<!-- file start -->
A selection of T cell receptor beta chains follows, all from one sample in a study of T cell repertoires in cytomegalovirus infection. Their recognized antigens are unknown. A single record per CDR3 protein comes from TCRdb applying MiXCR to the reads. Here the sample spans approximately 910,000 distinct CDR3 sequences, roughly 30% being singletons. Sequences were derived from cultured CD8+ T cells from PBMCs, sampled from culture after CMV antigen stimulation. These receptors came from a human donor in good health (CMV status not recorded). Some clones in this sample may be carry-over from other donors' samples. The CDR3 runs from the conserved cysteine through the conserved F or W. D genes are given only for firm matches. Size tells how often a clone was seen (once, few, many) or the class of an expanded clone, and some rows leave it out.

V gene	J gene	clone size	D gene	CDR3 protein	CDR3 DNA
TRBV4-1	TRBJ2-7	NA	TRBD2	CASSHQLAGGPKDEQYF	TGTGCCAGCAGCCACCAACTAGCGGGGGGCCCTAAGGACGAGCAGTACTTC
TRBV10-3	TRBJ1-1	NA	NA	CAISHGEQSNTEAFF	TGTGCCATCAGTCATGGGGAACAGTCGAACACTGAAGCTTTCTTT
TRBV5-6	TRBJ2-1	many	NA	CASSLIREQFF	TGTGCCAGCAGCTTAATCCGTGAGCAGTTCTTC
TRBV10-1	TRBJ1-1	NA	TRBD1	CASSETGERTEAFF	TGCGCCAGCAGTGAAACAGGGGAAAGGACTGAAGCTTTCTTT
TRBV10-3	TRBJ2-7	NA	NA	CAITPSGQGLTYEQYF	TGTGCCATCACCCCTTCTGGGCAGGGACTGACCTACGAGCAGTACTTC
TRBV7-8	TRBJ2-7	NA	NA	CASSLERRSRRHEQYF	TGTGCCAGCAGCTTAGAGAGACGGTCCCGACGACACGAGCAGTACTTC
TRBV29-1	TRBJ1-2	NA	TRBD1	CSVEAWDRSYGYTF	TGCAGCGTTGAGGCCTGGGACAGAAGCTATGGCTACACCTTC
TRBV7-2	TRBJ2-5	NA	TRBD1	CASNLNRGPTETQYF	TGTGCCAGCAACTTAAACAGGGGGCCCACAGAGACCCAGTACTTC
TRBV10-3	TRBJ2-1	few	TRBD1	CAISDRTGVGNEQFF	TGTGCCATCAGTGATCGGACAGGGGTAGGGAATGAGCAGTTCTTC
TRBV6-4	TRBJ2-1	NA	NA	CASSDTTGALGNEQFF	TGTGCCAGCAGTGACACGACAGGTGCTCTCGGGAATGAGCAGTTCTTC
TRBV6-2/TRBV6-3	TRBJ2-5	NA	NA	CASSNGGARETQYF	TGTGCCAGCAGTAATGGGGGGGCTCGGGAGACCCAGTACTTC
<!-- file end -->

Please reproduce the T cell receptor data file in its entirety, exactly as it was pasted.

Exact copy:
A selection of T cell receptor beta chains follows, all from one sample in a study of T cell repertoires in cytomegalovirus infection. Their recognized antigens are unknown. A single record per CDR3 protein comes from TCRdb applying MiXCR to the reads. Here the sample spans approximately 910,000 distinct CDR3 sequences, roughly 30% being singletons. Sequences were derived from cultured CD8+ T cells from PBMCs, sampled from culture after CMV antigen stimulation. These receptors came from a human donor in good health (CMV status not recorded). Some clones in this sample may be carry-over from other donors' samples. The CDR3 runs from the conserved cysteine through the conserved F or W. D genes are given only for firm matches. Size tells how often a clone was seen (once, few, many) or the class of an expanded clone, and some rows leave it out.

V gene	J gene	clone size	D gene	CDR3 protein	CDR3 DNA
TRBV4-1	TRBJ2-7	NA	TRBD2	CASSHQLAGGPKDEQYF	TGTGCCAGCAGCCACCAACTAGCGGGGGGCCCTAAGGACGAGCAGTACTTC
TRBV10-3	TRBJ1-1	NA	NA	CAISHGEQSNTEAFF	TGTGCCATCAGTCATGGGGAACAGTCGAACACTGAAGCTTTCTTT
TRBV5-6	TRBJ2-1	many	NA	CASSLIREQFF	TGTGCCAGCAGCTTAATCCGTGAGCAGTTCTTC
TRBV10-1	TRBJ1-1	NA	TRBD1	CASSETGERTEAFF	TGCGCCAGCAGTGAAACAGGGGAAAGGACTGAAGCTTTCTTT
TRBV10-3	TRBJ2-7	NA	NA	CAITPSGQGLTYEQYF	TGTGCCATCACCCCTTCTGGGCAGGGACTGACCTACGAGCAGTACTTC
TRBV7-8	TRBJ2-7	NA	NA	CASSLERRSRRHEQYF	TGTGCCAGCAGCTTAGAGAGACGGTCCCGACGACACGAGCAGTACTTC
TRBV29-1	TRBJ1-2	NA	TRBD1	CSVEAWDRSYGYTF	TGCAGCGTTGAGGCCTGGGACAGAAGCTATGGCTACACCTTC
TRBV7-2	TRBJ2-5	NA	TRBD1	CASNLNRGPTETQYF	TGTGCCAGCAACTTAAACAGGGGGCCCACAGAGACCCAGTACTTC
TRBV10-3	TRBJ2-1	few	TRBD1	CAISDRTGVGNEQFF	TGTGCCATCAGTGATCGGACAGGGGTAGGGAATGAGCAGTTCTTC
TRBV6-4	TRBJ2-1	NA	NA	CASSDTTGALGNEQFF	TGTGCCAGCAGTGACACGACAGGTGCTCTCGGGAATGAGCAGTTCTTC
TRBV6-2/TRBV6-3	TRBJ2-5	NA	NA	CASSNGGARETQYF	TGTGCCAGCAGTAATGGGGGGGCTCGGGAGACCCAGTACTTC